California’s worst fires yet


Ruslana Fogler, Staff Writer

This year, California has endured multiple devastating, record-breaking fires amidst a deadly pandemic. Over 7,600 wildfires have been burning across the state, five of which are the largest recorded in state history: the August Complex, the SCU Lightning Complex, the LNU Lightning Complex, the North Complex, and the Bear Complex. A combination of frequent, historic heat waves and intense, dry winds have continuously exacerbated the wildfires, and areas all over California have been experiencing apocalyptic, Mars-like skies.

Causes of the fire this year range from sudden natural phenomena to human activities. While some fires began earlier in June, the most massive wildfires, such as the August Complex and Mendocino Complex, were ignited when a mid-August thunderstorm struck parts of Northern California and Bay Area. Others were triggered by people, such as the El Dorado Fire, which was caused by the proverbial pyrotechnic accident from a gender-reveal party. Power transmission lines or equipment use in areas of dry vegetation have reportedly caused fires as well. 

In 2020 alone, a total of 7,606 wildfires have killed 26 people and destroyed over 6,700 structures. Although the fire season is still only beginning, a record-breaking 3.2 million acres have already been scorched by the flames. Scientists fear that the start of Santa Ana and Diablo winds could worsen the situation, as fires are reaching more populated areas. Smog arising from the wildfires has also culminated into California’s worst air quality in decades. Smoke particles are also responsible for the ominous skies. Since ash and smoke filter out higher frequencies of light(green, violet, blue, etc.), the sky takes on a shade of red, orange, and yellow light. These particles can also raise susceptibility to cancer and penetrate deep into people’s lungs, resulting in anything from irritated eyes to chronic heart or lung diseases.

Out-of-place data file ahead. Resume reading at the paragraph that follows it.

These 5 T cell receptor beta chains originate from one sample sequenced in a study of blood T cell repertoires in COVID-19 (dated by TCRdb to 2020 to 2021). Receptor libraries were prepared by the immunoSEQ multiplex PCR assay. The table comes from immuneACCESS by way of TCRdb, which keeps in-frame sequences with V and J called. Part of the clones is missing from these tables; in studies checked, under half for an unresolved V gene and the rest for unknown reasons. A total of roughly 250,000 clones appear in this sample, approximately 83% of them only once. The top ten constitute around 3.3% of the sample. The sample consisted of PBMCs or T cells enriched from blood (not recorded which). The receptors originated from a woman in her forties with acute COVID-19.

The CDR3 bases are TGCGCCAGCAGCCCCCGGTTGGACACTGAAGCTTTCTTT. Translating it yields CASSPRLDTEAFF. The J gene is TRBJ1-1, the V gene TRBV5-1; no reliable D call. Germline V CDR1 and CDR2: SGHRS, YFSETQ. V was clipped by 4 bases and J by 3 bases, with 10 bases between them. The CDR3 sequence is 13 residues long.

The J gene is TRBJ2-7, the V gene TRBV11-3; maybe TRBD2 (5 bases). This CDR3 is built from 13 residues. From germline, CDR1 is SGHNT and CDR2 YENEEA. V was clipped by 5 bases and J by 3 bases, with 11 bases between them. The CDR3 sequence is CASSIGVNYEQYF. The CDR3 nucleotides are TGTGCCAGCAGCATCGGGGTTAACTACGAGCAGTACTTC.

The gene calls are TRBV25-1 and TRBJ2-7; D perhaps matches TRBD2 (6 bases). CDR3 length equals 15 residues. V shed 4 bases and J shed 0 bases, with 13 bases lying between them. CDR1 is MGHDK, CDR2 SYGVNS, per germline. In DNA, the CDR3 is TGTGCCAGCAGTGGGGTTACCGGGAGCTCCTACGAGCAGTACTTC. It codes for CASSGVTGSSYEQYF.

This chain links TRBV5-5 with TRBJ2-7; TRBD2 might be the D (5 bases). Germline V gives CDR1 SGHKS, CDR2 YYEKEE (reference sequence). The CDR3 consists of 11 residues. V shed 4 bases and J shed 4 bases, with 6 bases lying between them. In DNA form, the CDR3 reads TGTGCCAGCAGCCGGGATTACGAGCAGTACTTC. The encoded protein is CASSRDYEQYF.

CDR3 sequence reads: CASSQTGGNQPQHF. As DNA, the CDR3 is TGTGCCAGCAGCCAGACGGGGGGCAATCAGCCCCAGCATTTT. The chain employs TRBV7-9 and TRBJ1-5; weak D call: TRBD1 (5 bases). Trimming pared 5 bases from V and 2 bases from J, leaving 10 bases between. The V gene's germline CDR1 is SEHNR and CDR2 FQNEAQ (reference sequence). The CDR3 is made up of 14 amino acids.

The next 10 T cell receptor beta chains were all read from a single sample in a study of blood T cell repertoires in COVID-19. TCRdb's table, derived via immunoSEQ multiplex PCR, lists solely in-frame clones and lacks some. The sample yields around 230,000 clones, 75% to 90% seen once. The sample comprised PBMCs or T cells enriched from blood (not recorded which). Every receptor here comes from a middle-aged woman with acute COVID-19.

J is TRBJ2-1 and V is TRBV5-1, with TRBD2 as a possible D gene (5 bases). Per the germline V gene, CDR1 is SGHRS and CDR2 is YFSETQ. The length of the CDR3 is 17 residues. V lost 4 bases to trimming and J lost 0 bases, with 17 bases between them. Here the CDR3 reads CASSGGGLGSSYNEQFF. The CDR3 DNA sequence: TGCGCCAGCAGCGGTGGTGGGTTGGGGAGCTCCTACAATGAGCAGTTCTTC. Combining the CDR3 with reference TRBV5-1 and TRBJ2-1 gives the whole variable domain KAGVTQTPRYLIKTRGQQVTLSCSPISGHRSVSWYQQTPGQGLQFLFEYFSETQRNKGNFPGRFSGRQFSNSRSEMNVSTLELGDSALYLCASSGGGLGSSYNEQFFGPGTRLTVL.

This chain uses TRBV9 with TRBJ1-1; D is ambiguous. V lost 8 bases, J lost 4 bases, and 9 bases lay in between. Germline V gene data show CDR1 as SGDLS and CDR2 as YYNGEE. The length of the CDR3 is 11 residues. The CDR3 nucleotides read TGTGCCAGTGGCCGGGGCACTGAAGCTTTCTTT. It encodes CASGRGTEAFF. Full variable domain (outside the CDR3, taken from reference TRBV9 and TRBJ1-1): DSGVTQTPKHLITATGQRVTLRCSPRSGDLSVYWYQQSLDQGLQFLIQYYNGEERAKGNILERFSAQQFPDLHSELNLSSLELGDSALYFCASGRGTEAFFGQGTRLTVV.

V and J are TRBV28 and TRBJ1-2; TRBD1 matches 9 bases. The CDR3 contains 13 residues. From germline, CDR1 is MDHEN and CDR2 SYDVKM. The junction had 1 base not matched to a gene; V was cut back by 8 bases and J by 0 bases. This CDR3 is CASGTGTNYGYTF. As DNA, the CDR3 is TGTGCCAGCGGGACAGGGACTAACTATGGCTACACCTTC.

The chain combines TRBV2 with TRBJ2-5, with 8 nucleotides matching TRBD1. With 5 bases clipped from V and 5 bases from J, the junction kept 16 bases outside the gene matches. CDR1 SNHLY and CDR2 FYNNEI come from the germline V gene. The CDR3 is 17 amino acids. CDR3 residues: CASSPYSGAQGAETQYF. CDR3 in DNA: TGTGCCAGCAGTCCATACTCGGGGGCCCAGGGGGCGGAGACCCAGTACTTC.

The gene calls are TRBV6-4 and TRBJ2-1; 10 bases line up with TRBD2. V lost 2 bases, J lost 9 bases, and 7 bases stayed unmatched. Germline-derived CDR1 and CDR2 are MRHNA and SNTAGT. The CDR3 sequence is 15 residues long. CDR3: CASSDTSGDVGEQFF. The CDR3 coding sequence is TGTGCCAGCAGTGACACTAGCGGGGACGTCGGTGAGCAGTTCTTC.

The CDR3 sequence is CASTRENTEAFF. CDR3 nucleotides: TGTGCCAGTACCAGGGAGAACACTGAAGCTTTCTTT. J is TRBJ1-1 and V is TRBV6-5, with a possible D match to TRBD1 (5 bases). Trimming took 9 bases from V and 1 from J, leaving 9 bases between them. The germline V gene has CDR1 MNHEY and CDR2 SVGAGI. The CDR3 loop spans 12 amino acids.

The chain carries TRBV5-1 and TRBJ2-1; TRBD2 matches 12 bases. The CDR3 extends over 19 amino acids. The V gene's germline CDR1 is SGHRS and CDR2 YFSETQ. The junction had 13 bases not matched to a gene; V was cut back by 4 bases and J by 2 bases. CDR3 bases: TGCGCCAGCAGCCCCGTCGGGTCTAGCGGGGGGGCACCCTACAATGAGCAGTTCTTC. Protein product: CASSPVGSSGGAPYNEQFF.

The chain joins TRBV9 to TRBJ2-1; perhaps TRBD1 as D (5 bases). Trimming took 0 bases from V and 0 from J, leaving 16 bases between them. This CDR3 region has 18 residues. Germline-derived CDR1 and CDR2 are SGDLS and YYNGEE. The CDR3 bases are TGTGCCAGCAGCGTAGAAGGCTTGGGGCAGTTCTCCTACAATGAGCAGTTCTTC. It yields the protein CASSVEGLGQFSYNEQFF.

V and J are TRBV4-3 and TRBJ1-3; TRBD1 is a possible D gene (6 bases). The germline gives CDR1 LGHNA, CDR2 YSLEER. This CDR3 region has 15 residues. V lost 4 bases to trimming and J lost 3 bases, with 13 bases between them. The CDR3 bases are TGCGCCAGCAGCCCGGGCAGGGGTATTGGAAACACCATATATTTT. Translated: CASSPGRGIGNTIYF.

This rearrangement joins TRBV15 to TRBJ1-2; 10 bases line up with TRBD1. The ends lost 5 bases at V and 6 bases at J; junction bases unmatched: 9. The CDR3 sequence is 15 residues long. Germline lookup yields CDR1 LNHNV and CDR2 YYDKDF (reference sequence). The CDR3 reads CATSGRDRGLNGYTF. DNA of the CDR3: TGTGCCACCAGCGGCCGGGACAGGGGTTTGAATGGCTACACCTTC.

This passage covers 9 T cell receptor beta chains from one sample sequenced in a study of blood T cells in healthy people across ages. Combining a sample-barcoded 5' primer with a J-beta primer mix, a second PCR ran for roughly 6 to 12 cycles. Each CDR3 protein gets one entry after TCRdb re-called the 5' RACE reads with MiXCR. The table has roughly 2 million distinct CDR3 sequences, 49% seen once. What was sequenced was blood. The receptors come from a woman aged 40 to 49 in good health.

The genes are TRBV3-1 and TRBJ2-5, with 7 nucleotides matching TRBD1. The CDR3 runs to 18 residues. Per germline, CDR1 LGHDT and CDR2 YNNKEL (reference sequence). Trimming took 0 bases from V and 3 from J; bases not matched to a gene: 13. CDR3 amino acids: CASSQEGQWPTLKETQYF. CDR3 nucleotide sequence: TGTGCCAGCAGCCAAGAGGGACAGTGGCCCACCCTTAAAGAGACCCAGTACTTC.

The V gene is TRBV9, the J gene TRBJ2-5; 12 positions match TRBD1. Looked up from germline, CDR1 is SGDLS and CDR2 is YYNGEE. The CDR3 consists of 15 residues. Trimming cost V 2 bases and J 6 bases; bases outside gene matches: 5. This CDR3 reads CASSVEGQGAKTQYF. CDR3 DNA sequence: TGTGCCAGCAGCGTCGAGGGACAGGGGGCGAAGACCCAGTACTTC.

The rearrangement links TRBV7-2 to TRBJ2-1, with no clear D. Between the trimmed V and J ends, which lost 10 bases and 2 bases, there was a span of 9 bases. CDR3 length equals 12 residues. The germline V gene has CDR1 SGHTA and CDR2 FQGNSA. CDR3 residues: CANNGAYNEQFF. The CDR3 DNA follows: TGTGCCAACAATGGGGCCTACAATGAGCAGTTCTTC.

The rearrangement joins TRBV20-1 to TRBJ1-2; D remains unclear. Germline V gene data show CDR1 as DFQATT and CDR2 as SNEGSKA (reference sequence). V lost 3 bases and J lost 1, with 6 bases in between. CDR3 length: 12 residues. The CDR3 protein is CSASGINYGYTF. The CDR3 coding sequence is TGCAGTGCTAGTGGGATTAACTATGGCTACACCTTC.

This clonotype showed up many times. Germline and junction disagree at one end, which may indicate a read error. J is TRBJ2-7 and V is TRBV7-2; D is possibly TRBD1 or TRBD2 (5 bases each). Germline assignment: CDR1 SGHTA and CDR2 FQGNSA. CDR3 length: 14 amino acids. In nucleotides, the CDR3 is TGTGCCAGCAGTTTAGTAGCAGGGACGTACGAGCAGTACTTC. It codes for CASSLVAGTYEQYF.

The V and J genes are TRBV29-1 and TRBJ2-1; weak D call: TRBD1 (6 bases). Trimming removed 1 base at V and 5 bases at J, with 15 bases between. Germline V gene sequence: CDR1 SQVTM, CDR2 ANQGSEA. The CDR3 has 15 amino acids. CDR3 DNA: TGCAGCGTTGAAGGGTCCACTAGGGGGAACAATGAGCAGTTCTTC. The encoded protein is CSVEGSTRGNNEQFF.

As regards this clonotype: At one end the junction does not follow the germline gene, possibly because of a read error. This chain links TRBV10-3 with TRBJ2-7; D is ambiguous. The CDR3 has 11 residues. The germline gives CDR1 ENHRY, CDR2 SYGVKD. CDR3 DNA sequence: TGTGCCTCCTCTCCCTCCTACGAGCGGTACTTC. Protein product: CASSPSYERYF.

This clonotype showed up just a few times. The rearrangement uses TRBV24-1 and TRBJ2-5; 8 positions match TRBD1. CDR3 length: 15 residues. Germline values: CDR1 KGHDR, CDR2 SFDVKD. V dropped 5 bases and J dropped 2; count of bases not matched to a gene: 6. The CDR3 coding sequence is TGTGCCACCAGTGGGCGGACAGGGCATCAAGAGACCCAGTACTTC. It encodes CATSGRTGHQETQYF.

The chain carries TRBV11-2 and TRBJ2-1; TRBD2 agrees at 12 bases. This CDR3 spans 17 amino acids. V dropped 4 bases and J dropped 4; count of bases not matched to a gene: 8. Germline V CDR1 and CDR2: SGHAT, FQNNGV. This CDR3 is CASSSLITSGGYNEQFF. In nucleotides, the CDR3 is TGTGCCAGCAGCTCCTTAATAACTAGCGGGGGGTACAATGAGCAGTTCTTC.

Fires have been particularly common and huge in 2020 due to California’s unprecedented hot temperatures and increasingly volatile weather conditions in past years. A 2019 paper in Earth’s Future, a transdisciplinary scientific journal,  stated that California’s annual burned area has quintupled in size since 1972. Although growing in frequency, fires have always been a part of California’s ecosystems. But because hot seasons are growing longer due to global warming, fire containment and management has escalated in difficulty. Furthermore, projections of further temperature increase paint a harrowing vision of California’s future; a 2014 to 2015 study of population trends in California displays that nearly 650,000 new homes in the state will be in “very high” wildfire severity zones. 

To reduce the extent of fire damage in the future, naturally, more efforts to prevent climate change must be bolstered. Reduction of emissions and adaptation to the adverse, perilous climate must be accomplished. In addition to providing more funding to firefighting efforts, California must also make more notable advances in fire-conscious architecture strategies. Thankfully, California has committed to ambitious goals regarding climate such as total clean energy and carbon neutrality by 2045: California Governor Gavin Newson has made wider engagements with the state legislature to raise funding for fire prevention efforts, but more steps must be taken if we are to better enable communities and people to confront wildfires. 

For further information on the ranges of fire damage in California :  

Photo credit: AP Photo/ Noah Berger